Paper pocket organizer inclined toward photographers

Thought I’d take a moment and post a pocket paper organizer (I know, me, and paper? How low tech!) I’ve been working with.

Basically, something to keep me on track, and write on when I quickly need to jot a note or something.

Has the 2012 calendar which, if I remember, I’ll update to 2013.

To use, just fold on the lines. And cut on the dotted line in the centre.

Download the PDF here.

A book to tide me over until the next Guild Wars 2 Beta Weekend

Last weekend was great fun as @tturbo and the rest of our years-old Guild Wars group jumped in to the most recent Beta Weekend event.

But now the event is done, and the wait continues for the *next* event, and I’m finding I need more of the world to explore.

Behold!
So ‘a man has said’ that there are these Guild Wars 2 novels out there, which means I must check them out. And I did by downloading the first (from iTunes): Guild Wars: The Ghosts of Ascalon.

The Story So Far…
Actually it’s pretty good. Standard adventuring fare, but being published in 2010, brings many of the game improvements into the story-line. Guards have rifles. The world map has changed. They fear Dragons again.

I’m hoping we’ll see the introduction of the Engineer 🙂

Niggles.
Ok, it’s an eBook, downloaded from iTunes. Which means it’s got DRM. For me that’s a problem as I like to read on different devices. I prefer my Kobo, but occasionally will read on my iPad or iPhone, depending on the context.

Fortunately there’s a cool app that will easily remove iTunes DRM from most iTunes eBooks — and it worked like a charm — and I’m reading happily on my Kobo, slowly. I don’t want to rush through the book and *still* have to wait a while for the next Guild Wars 2 Beta Weekend 🙂

Using your Android or iOS tablet as a second monitor

IMG_0627_500.jpg

As we’ve seen previously (The more screens, the better – Our guide to multiple monitors ), having more screens to distribute your desktop across can be a huge benefit to your computing experience.

And as you’ll have noticed in the title, if you’ve got a tablet, you can even bring it into the mix, as long as you’ve got access to a WiFi network and have installed a few pieces of software. Lets take a look.

Apps
There are quite a few apps out there for Android and iOS, on both Windows and OSX. This post isn’t really about all the variations available, so to keep it simple, I’m using Air Display by Avatron, which is available for all four configurations (Android (OSX/Win), iOS (OSX/Win)).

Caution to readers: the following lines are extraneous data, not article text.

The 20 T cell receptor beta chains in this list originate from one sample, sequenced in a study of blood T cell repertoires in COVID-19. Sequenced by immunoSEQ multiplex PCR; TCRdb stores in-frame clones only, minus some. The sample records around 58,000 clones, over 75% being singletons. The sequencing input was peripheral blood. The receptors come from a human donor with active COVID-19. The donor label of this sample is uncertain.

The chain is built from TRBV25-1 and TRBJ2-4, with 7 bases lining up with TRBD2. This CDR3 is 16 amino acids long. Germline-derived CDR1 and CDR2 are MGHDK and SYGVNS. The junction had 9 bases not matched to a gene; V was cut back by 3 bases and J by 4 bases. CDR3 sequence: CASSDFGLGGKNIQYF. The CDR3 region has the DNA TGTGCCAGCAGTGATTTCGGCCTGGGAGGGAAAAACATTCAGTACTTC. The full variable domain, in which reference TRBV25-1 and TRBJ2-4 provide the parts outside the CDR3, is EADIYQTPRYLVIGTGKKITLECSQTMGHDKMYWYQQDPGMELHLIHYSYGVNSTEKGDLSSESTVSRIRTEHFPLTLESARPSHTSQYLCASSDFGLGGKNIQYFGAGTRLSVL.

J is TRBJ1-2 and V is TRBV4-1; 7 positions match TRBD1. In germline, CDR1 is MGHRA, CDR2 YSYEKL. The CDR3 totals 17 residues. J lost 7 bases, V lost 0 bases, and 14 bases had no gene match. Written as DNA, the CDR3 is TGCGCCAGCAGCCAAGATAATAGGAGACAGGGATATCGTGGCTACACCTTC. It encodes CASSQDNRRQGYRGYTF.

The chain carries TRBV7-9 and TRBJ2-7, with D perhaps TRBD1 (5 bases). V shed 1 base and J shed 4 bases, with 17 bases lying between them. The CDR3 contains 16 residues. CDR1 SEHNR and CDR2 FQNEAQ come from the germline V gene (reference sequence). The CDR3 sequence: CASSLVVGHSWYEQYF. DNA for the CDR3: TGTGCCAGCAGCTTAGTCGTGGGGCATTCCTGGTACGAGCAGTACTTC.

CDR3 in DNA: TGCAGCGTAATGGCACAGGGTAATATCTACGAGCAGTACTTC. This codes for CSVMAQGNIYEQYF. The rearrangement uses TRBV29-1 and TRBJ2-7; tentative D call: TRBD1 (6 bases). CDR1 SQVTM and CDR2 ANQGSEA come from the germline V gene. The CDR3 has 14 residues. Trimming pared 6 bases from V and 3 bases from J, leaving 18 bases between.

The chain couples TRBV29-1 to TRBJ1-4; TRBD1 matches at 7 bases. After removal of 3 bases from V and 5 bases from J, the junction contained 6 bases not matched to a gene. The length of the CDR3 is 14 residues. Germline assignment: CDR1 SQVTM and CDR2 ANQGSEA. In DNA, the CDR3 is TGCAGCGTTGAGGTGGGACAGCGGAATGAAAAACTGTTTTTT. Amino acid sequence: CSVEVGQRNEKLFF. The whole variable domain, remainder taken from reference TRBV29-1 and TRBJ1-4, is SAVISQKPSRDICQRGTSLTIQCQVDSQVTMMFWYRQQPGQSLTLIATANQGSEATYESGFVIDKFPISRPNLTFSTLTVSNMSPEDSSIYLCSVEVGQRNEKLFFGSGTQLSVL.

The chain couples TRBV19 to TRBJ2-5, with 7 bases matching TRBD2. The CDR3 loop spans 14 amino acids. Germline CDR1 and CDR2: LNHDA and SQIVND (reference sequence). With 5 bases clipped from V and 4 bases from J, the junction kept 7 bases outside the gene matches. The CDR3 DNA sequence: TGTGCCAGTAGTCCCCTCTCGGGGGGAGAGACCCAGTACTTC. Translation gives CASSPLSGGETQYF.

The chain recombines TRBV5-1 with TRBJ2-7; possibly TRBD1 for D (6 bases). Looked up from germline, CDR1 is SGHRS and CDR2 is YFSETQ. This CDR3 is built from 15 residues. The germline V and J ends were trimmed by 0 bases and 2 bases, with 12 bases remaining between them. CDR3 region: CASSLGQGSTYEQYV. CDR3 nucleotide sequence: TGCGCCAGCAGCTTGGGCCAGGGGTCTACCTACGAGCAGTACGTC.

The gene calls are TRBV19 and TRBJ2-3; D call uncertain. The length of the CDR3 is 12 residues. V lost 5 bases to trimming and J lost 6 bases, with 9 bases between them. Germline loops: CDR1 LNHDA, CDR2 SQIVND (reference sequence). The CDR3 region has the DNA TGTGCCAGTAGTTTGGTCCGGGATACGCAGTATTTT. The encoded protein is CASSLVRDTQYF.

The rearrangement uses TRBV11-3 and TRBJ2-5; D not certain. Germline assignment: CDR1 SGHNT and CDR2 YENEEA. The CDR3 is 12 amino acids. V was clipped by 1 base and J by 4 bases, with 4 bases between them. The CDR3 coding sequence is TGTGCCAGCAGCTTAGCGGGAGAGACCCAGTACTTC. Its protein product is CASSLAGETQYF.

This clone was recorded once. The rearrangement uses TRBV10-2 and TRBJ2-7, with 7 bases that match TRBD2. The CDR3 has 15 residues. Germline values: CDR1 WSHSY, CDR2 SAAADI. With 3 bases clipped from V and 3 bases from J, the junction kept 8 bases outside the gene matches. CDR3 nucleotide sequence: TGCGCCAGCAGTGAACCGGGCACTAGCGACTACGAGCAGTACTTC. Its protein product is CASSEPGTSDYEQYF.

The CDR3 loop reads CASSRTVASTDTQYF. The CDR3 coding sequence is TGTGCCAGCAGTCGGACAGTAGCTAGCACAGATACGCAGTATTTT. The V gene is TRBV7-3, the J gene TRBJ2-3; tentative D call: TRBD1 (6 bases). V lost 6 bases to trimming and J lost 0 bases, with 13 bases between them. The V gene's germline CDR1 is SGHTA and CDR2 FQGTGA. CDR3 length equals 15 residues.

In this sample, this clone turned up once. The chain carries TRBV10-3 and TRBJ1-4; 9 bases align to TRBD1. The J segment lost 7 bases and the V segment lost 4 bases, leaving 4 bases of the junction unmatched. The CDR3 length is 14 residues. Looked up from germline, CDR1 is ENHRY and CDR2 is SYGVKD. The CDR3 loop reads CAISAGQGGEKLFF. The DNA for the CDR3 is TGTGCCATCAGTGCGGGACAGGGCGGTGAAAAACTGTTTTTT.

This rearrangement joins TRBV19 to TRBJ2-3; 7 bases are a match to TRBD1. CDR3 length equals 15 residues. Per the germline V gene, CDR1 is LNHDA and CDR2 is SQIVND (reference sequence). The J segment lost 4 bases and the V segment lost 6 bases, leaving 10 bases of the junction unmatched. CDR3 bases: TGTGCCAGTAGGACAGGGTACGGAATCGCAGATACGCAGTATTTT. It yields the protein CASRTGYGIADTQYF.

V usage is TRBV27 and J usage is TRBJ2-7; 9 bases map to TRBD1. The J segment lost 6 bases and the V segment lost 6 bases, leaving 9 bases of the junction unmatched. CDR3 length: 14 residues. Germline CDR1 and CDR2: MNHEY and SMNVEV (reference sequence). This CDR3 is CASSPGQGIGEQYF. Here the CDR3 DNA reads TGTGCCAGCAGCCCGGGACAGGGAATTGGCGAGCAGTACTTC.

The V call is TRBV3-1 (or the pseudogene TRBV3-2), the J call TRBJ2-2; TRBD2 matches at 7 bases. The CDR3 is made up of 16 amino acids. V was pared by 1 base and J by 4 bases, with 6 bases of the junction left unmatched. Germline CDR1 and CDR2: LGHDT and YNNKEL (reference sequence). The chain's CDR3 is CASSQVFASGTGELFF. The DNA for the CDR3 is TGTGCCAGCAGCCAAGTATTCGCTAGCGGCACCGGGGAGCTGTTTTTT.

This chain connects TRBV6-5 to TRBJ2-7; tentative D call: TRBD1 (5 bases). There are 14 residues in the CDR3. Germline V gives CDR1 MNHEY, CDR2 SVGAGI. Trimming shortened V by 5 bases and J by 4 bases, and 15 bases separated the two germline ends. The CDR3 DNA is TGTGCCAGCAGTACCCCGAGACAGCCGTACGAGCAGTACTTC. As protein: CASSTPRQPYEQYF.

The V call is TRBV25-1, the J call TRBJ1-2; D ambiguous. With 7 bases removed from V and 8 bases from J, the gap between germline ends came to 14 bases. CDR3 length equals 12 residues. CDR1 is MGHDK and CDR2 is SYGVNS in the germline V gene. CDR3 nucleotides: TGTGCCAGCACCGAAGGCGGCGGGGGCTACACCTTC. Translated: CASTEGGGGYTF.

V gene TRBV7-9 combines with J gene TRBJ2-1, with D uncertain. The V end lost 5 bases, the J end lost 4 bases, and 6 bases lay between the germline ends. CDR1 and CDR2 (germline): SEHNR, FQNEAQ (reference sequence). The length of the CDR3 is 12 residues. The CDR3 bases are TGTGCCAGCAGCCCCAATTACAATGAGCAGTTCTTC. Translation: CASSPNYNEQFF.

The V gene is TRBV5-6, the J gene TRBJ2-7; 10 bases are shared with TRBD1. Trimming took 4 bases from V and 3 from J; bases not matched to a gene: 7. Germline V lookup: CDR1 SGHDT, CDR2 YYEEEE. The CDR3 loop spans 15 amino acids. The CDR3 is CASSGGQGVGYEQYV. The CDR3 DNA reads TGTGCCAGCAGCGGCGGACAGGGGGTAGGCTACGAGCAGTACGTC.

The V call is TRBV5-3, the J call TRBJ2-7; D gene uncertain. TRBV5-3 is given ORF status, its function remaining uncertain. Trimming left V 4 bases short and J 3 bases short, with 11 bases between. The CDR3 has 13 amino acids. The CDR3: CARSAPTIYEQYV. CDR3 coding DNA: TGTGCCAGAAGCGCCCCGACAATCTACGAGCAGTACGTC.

It’s a simple matter to set up, just install a server application on your desktop, and a client application on your tablet. Configuration took a minute or two and then I was sharing my screen.

MacAndroid.jpgIt’s about the network
The way these desktop-extending apps work is they basically fool your operating system into thinking you’ve just connected another monitor to the system. To your operating system, the tablet looks just like a monitor, and is treated as such.

You can drag windows on to it, launch your computer’s applications from it — it’s just another screen.

Screen with benefits
Ok, it’s not really just another screen. This new mini-monitor also becomes a touch screen. Yep, you can tap on your screen, and the computer’s cursor immediately snaps to the location you tapped. Which means all your mouse functions are also now available on the touchscreen tablet.

Portable
For me, one of the best uses of a tablet as an extended desktop is when I pair my iPad up with my MacBook Pro when I’m on the go.

Imagine pulling up to your favourite table at your local coffee shop, setup up your laptop, and next to it, your tablet. Extend the screen onto your tablet and poof! You are now uber productive while being extremely portable.

Refreshing
Since you’re actually getting an extended desktop sent through the network to your tablet, don’t expect blisteringly fast screen updates. Depending on the app and desktop, you can make Flash animations appear on your device. In my case, I managed to get just under 60 frames per second in my highly un-scientific HTML5 Fishtank framerate test :smileyhappy:

IMG_0682_500.jpg

 

Drawbacks?
No system is perfect. Using the tablet as a second screen requires a WiFi network connection. This can be a bit tricky in some locations where you’re only allowed one WiFi connection per person.

Also, if there are multiple WiFi networks in the same building, say at a university, you must make sure that your devices are all on the same WiFi network.

Why?
Well, I like using the extra monitor provided by my tablet as a news desk, tweet monitor and reference desk. Yep, just a passive display that I can occasionally glance at that means I don’t have to Alt-Tab to check on stuff. Much less distracting that way, I find. And it’s a portable solution to my multiple monitor addiction.

Thoughts?
Got a favourite computer and tablet configuration you want to share? Tell us about it and we’ll all learn something!

[ad#Future Shop Post Attribution]

#Winning on Friday the 13th

f13a_300.jpgToday is Friday the 13th. The only Friday the 13th of 2011 as it works out.